Speaking of the infrastructure, the newest Stephen M Ross School of Business building is a state of the art facility and is a LEED certified building.
Academics: The core-curriculum focuses mostly on team based learning primarily through case studies and lectures at times. 2nd year is entirely electives with some options of electives in the 1st year too. As popular, Ross follows the philosophy of Learning by Doing i.e. Action based Learning. The most important part of this philosophy is the MAP which happens over the last 7 weeks of the 1st year. It is a part of the core curriculum and hence everyone has to participate in this. These are small consulting projects sponsored by industry and about 50% of the MAP projects are from outside the US which gives good opportunities for an international exposure. Some alumni highlighted the importance of MAP projects for Career switchers when students can do MAP projects in their desired field. There are several other opportunities for Action Learning through the various Institutes (like Tauber, WDI) at the University of Michigan. The Operations program through the Tauber institute, in fact, offers special Operations focused internships for people interested in pursuing career in operations.
One other great program about the Ross Learning by Doing philosophy which I found very interesting is the Leadership Crisis Challenge. As part of this, Ross talks to very senior business leaders (read CXOs) about a crisis challenge that they have handled. Now a group of students are given the same challenge and data relevant to that. The students then address a real live press conference where journalists ask questions and the students have to respond. I mean, can you really have a better experience than this.
Careers: Every year, some 50 2nd year MBA students are trained by career services and they act as mentors to the first years. They are people who have done the same internship that you want to do, are in the same industry that you want to focus on and hence this provides a great learning experience. For applicants interested in Consulting post-MBA, here is a great news. Apparently, the writer of the famous case preparation book Case-in-Point, has told that the Ross Consulting Club is the best consulting club.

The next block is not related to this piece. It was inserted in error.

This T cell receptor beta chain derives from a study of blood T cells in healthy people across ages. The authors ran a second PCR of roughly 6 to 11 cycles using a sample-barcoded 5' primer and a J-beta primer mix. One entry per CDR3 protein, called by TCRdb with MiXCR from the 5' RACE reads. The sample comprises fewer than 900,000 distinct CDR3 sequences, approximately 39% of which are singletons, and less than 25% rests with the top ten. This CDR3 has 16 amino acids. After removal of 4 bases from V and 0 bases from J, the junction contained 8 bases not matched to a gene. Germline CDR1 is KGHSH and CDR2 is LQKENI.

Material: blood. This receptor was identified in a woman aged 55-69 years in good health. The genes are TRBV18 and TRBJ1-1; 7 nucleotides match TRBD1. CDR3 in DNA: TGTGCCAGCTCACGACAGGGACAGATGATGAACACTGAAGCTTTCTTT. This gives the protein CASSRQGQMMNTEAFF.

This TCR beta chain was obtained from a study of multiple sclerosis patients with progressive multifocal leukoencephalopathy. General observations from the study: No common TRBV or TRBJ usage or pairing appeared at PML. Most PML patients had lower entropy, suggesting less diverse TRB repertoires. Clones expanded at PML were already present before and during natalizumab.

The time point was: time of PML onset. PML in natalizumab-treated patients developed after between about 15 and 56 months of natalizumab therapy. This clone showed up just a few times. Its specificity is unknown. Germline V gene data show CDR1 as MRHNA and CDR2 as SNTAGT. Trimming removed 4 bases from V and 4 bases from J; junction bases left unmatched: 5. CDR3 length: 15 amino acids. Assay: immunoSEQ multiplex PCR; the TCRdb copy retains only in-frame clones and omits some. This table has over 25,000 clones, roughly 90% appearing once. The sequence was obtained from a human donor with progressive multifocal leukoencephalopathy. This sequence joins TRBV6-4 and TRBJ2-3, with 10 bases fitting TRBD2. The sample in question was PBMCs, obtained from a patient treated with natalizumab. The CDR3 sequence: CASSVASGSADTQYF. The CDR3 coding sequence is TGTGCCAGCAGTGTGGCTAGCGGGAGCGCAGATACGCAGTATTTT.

Daina was very kind to let us know some folloing key information about the recruitment for International students at Ross. The top firms hiring international students last year were Citi, Delloite, Boston Consulting Group, McKinsey and PwC. The top functions were Strategy Consulting, Marketing & Brand Management, IT consulting and Finance. About 50% of the class went to New York, Chicago and San Francisco.
Life @ Ross: Ross boasts of its Community. The community building starts right from MTreks which are adventure trips and they happen even before the school starts. Ann Arbor is a great city and has many things to do from Golf to Biking to Hiking. Most students live within 1-2 miles of the business school and this again forms a great community.
Admissions: Talking of GMAT/GRE, Daina informed that the business school is very quantitative and hence they look at evidences of quantitative skills through GMAT and Academic transcripts. In academic transcripts, they will look at the quantitative courses that we have taken. A member from the audience asked a question about the school’s judgment of quantitative skills for an applicant from the liberal arts background. Daina replied that in case of a liberal arts background, they will focus more on GMAT to see evidence of Quantitative skills. On TOEFL (although this is mandatory only if the language of instruction in undergrad was not English), Ross has a cut-off of a minimum of 100. They are specifically looking at the Speaking and listening scores on TOEFL.
On Essays, Daina advised that the essays must reflect Authencity (Be Yourself), Clear Goals and Reasons for Ross. On the same note, an alumnus advised the following while writing the essays, “Write an essay which can convince the admissions committee on Why MBA, Why Now and Why Ross”. Daina told that essays are also a way to judge our writing skills and they compare the AWA essays (on GMAT) with the application essays to see for signs of essays written by admission consultant.!!! Daina informed that essays essentially gauge two things – Can You Write and What is your story?
On Recommendations, she told that a recommendation from a current supervisor is the most preferable. However, in cases where one can’t approach his/her current supervisor for some reason, he/she must explain the reason for the same in the optional essay. Academic recommendations were not advised. Daina especially stressed on preparing the recommenders for writing one. An applicant asked if it was fine to share essays with the recommenders and to this Daina told that it was fine until they don’t copy the essays in the recommendations. She advised to hand over our Resumes to recommenders and explain them clear reasons for pursuing an MBA. The recommendations must essentially highlight Professional skills of the applicant.